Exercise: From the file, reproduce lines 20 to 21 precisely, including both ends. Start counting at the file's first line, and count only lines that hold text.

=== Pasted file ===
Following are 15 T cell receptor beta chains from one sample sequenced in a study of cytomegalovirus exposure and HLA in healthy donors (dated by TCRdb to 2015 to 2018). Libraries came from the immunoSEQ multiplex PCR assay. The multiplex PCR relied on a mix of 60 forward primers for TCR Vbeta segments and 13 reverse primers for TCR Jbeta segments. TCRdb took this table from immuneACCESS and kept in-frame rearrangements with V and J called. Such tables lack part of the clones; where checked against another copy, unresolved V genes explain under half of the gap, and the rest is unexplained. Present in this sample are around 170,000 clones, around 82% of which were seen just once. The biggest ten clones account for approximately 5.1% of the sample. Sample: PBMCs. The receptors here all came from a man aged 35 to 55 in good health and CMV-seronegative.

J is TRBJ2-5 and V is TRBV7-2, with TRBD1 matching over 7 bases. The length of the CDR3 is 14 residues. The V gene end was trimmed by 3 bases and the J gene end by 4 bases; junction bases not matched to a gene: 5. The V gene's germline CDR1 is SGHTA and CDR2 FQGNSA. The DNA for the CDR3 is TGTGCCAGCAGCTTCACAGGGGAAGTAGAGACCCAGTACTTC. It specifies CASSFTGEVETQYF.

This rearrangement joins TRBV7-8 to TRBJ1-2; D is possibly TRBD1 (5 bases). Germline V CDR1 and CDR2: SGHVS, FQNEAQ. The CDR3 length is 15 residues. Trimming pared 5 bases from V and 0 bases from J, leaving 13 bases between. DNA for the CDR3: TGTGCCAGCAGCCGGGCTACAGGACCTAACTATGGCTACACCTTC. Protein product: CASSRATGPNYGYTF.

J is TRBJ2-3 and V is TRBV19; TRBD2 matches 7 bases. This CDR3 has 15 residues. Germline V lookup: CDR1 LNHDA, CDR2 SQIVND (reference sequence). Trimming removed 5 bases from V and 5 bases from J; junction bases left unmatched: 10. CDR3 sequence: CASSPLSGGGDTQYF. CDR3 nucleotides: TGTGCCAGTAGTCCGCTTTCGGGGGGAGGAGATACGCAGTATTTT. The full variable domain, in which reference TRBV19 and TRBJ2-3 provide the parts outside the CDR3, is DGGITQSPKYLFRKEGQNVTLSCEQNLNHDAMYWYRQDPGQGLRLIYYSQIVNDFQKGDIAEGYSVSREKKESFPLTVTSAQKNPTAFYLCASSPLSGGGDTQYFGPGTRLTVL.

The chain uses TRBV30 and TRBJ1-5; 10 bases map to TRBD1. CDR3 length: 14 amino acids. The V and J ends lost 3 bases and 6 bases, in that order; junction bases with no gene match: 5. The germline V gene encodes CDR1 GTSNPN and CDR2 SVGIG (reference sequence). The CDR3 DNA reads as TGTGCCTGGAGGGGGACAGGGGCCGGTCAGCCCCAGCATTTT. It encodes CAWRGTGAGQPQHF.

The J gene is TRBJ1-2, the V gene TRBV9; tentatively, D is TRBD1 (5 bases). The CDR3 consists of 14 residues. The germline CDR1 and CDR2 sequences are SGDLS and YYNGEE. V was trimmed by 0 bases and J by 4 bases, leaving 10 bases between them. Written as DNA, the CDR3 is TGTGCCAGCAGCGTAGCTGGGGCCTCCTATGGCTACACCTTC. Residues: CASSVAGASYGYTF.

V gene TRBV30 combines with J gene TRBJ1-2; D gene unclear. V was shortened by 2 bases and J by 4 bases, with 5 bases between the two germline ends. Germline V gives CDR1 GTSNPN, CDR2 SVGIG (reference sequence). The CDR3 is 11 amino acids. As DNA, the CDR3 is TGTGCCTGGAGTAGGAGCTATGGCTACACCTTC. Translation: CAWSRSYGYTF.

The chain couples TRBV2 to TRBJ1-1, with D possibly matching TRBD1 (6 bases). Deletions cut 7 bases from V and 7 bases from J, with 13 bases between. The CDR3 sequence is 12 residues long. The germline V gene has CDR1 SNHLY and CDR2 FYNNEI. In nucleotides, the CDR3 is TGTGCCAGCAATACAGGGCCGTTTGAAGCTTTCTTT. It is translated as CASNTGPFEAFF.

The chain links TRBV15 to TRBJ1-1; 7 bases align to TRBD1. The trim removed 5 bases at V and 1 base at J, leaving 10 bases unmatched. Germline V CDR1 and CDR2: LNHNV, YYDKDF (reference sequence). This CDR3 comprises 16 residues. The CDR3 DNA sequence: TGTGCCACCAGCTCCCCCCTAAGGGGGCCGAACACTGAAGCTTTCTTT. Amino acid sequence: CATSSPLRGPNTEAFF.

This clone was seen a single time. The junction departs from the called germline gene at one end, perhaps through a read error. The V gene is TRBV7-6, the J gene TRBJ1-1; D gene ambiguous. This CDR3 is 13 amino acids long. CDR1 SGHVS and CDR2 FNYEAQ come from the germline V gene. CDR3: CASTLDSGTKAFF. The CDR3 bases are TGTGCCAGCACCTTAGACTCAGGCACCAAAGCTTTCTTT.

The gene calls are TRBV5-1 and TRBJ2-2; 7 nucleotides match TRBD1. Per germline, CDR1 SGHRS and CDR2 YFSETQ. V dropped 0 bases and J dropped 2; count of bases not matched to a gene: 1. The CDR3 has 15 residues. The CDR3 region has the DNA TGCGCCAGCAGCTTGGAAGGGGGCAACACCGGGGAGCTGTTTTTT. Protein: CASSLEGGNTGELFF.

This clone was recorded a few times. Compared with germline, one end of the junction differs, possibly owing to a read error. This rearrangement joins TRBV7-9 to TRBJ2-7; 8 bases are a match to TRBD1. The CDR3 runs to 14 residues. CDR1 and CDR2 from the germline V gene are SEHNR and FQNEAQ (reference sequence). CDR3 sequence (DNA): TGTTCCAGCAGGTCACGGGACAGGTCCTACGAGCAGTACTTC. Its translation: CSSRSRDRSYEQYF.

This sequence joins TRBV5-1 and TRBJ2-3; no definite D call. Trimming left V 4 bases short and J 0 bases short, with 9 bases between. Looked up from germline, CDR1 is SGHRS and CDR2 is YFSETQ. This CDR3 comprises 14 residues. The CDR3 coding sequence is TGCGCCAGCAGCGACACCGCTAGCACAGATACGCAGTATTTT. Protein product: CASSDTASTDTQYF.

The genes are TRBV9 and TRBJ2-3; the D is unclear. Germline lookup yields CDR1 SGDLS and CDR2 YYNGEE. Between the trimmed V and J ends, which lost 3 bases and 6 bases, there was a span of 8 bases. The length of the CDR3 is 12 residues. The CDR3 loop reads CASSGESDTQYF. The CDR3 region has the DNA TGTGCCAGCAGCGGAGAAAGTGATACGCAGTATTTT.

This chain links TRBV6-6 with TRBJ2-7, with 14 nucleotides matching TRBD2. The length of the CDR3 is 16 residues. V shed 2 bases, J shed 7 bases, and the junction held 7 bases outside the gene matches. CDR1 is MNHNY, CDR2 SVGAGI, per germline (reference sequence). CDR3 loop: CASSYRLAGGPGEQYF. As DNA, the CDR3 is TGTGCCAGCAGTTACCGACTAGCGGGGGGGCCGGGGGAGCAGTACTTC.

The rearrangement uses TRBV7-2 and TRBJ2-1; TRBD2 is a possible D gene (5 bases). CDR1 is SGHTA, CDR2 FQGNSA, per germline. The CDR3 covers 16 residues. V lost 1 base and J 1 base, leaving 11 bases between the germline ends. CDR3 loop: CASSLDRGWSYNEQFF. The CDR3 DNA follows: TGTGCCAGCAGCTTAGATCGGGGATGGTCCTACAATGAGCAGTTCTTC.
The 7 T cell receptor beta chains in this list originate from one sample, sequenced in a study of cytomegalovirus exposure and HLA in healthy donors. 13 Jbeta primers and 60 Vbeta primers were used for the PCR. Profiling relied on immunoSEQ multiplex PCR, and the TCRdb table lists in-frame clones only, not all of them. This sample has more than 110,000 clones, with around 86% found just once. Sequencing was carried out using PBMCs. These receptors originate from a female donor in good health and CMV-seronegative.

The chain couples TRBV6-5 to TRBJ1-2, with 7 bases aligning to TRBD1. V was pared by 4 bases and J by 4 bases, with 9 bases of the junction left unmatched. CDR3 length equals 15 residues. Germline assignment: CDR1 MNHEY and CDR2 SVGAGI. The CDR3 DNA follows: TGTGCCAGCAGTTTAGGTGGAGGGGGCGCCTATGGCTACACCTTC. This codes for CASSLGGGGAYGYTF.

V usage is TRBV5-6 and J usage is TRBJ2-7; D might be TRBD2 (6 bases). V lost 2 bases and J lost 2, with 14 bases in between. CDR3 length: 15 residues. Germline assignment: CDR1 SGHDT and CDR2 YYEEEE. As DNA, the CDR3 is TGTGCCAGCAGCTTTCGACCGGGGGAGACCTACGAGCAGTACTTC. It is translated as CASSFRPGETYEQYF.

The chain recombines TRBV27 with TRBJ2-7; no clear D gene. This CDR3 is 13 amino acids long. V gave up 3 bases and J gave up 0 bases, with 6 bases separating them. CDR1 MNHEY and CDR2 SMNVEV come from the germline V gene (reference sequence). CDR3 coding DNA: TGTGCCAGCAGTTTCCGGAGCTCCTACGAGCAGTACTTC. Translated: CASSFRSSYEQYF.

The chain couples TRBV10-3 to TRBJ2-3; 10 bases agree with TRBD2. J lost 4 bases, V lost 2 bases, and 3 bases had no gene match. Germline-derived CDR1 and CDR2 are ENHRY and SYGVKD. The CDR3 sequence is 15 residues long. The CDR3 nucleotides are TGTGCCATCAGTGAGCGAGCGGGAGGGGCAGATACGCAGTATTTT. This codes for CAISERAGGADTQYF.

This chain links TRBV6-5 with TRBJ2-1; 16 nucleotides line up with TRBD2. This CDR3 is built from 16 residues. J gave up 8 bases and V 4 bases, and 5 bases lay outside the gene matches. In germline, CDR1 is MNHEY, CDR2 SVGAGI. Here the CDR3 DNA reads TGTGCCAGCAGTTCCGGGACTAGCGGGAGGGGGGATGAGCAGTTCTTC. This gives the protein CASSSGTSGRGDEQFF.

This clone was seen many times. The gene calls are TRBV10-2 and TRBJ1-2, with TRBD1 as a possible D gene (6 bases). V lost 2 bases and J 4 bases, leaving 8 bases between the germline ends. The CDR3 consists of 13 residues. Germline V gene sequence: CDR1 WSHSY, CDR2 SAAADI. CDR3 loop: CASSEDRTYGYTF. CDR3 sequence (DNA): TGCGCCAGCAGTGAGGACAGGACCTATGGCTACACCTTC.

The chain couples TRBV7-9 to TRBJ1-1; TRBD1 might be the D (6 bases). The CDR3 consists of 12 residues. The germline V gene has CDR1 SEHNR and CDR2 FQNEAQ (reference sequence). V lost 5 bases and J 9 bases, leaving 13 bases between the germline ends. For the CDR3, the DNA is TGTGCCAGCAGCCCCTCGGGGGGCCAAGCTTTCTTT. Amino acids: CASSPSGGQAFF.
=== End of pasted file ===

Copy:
The chain recombines TRBV27 with TRBJ2-7; no clear D gene. This CDR3 is 13 amino acids long. V gave up 3 bases and J gave up 0 bases, with 6 bases separating them. CDR1 MNHEY and CDR2 SMNVEV come from the germline V gene (reference sequence). CDR3 coding DNA: TGTGCCAGCAGTTTCCGGAGCTCCTACGAGCAGTACTTC. Translated: CASSFRSSYEQYF.

The chain couples TRBV10-3 to TRBJ2-3; 10 bases agree with TRBD2. J lost 4 bases, V lost 2 bases, and 3 bases had no gene match. Germline-derived CDR1 and CDR2 are ENHRY and SYGVKD. The CDR3 sequence is 15 residues long. The CDR3 nucleotides are TGTGCCATCAGTGAGCGAGCGGGAGGGGCAGATACGCAGTATTTT. This codes for CAISERAGGADTQYF.